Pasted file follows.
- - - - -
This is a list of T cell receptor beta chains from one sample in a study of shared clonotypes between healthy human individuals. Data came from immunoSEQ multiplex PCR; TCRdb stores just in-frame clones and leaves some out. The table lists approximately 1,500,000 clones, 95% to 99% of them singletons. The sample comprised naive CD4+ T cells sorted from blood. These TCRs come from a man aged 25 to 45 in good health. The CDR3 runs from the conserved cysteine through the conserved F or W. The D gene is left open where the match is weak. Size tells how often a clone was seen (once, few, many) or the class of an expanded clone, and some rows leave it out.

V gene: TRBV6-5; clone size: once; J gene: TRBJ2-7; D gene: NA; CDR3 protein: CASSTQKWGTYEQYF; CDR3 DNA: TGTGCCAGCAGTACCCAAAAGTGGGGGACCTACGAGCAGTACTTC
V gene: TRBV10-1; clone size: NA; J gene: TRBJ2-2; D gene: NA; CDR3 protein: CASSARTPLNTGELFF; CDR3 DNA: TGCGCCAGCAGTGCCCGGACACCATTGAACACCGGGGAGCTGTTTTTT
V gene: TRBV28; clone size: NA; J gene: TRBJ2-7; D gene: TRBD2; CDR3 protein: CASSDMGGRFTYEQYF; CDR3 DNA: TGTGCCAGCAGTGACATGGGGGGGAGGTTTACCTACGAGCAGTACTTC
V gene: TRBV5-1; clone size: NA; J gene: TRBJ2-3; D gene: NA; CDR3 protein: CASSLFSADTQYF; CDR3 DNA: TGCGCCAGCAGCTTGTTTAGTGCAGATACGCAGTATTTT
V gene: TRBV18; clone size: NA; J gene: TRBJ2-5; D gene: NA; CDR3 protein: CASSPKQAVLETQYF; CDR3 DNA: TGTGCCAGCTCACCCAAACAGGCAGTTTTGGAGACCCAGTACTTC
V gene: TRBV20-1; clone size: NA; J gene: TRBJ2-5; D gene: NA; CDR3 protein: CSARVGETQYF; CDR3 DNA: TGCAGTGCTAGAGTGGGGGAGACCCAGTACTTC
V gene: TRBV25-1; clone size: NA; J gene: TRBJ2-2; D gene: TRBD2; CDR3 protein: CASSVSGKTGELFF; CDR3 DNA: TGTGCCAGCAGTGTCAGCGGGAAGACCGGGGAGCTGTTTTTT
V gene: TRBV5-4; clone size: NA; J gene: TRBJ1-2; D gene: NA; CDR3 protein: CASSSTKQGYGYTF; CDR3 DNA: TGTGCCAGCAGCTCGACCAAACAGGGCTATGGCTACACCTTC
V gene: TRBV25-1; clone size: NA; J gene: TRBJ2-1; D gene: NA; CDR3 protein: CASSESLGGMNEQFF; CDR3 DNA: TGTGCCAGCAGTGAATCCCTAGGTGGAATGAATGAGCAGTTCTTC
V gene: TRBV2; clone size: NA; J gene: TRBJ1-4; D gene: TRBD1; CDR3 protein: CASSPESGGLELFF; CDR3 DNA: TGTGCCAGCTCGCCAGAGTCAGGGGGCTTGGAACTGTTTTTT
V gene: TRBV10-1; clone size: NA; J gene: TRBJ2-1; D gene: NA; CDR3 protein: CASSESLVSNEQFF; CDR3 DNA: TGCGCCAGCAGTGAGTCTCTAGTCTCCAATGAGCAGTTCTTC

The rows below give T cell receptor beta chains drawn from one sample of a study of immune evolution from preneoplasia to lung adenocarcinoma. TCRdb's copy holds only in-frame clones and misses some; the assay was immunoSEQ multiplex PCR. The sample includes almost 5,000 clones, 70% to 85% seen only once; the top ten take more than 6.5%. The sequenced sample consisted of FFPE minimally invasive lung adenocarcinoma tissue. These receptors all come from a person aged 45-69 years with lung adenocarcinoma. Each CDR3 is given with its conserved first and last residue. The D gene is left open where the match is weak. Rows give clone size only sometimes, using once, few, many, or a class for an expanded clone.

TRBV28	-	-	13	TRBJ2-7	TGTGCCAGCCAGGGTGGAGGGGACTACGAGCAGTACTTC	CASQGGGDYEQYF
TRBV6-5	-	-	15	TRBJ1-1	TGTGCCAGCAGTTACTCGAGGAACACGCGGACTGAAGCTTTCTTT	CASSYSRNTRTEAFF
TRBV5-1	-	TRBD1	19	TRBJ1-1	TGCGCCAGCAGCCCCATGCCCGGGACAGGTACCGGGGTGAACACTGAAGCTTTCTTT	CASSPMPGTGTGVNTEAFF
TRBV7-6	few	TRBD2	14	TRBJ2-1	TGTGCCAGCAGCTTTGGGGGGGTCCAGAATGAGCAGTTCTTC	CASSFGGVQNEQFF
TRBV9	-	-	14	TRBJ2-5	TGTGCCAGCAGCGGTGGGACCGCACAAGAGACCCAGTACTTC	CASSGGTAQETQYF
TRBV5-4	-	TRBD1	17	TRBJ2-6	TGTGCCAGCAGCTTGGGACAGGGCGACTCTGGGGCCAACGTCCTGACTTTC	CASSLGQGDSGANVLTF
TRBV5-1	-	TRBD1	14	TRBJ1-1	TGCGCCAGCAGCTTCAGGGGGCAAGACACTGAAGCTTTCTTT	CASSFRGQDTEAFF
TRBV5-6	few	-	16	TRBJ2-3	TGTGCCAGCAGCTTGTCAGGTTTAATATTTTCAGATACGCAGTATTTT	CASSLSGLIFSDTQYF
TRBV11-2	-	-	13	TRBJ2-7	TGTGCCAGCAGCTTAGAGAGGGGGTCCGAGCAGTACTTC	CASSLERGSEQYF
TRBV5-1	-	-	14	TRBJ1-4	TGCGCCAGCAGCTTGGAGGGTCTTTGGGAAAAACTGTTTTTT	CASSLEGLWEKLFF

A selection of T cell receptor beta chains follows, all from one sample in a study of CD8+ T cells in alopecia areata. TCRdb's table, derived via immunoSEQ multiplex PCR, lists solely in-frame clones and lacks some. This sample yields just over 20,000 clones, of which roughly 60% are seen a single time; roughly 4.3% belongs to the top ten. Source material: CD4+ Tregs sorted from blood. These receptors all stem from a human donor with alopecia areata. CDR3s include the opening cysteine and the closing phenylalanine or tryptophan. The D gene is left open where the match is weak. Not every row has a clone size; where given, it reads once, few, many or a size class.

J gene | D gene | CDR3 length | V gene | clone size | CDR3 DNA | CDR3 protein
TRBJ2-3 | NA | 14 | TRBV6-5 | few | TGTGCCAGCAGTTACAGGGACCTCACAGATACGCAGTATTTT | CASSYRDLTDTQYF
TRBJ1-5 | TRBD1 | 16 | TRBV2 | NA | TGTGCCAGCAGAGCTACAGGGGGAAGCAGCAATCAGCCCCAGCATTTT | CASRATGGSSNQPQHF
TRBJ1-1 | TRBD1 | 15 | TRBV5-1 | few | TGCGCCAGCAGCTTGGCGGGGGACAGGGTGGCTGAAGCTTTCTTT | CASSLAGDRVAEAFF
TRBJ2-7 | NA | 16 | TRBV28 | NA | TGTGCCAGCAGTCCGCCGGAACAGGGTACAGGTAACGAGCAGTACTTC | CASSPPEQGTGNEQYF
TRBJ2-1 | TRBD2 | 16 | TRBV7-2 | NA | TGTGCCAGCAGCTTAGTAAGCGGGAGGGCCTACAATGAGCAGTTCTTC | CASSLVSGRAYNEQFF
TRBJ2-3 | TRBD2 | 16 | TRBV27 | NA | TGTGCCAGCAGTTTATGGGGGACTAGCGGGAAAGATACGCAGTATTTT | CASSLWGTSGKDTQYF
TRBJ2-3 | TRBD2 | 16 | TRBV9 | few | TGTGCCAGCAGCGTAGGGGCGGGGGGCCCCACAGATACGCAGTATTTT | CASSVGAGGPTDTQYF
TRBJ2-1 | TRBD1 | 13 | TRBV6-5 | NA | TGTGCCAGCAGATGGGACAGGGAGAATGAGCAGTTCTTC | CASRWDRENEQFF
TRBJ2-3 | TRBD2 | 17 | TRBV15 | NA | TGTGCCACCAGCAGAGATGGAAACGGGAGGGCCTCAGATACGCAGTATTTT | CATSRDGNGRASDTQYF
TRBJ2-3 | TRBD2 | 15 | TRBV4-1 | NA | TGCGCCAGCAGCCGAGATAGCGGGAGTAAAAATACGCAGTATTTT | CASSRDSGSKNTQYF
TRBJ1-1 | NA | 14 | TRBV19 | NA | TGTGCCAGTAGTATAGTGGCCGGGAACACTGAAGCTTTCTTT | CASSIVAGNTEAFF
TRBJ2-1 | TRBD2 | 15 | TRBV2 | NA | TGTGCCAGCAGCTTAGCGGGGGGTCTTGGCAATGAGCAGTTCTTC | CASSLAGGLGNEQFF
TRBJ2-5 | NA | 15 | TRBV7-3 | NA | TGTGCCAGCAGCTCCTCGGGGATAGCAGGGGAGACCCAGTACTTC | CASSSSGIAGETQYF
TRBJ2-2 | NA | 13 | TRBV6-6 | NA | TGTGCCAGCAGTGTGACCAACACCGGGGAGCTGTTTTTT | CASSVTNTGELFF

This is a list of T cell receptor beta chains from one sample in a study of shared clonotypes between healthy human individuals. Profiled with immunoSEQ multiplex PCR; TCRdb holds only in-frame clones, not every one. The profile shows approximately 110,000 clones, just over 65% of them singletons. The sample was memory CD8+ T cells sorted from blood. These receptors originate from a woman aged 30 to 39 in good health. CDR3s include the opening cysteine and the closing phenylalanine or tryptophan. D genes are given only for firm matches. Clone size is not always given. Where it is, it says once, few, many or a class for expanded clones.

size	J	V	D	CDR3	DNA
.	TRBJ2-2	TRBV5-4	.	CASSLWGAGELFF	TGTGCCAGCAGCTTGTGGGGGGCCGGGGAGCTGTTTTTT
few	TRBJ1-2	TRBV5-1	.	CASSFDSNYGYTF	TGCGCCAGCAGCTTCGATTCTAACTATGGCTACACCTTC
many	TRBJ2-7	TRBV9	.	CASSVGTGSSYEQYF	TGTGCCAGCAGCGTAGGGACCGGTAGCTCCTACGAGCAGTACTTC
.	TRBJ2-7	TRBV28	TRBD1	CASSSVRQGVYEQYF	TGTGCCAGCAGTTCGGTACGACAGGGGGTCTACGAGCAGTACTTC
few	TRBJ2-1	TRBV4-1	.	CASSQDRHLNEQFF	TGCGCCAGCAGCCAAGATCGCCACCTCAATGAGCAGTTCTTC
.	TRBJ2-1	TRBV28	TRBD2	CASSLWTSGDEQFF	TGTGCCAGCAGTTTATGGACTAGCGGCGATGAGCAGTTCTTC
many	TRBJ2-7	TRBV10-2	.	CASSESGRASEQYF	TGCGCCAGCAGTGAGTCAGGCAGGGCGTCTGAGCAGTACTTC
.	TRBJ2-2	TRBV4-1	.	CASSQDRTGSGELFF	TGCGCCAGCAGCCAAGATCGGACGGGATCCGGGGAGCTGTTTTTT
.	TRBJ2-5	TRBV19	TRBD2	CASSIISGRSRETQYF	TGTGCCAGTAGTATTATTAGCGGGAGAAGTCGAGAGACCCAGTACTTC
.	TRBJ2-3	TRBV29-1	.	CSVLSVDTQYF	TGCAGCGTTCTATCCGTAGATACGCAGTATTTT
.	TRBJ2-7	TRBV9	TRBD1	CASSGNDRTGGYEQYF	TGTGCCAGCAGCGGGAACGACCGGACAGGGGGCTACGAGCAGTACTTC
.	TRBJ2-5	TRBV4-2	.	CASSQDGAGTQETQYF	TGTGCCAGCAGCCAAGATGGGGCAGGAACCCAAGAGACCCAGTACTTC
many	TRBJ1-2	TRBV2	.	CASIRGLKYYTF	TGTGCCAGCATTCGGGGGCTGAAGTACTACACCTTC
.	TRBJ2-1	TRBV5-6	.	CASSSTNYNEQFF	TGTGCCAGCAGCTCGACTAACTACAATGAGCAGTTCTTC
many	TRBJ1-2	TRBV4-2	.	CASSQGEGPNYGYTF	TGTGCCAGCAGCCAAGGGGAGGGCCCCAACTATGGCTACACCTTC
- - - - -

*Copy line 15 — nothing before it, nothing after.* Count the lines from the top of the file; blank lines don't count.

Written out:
TRBV6-5	-	-	15	TRBJ1-1	TGTGCCAGCAGTTACTCGAGGAACACGCGGACTGAAGCTTTCTTT	CASSYSRNTRTEAFF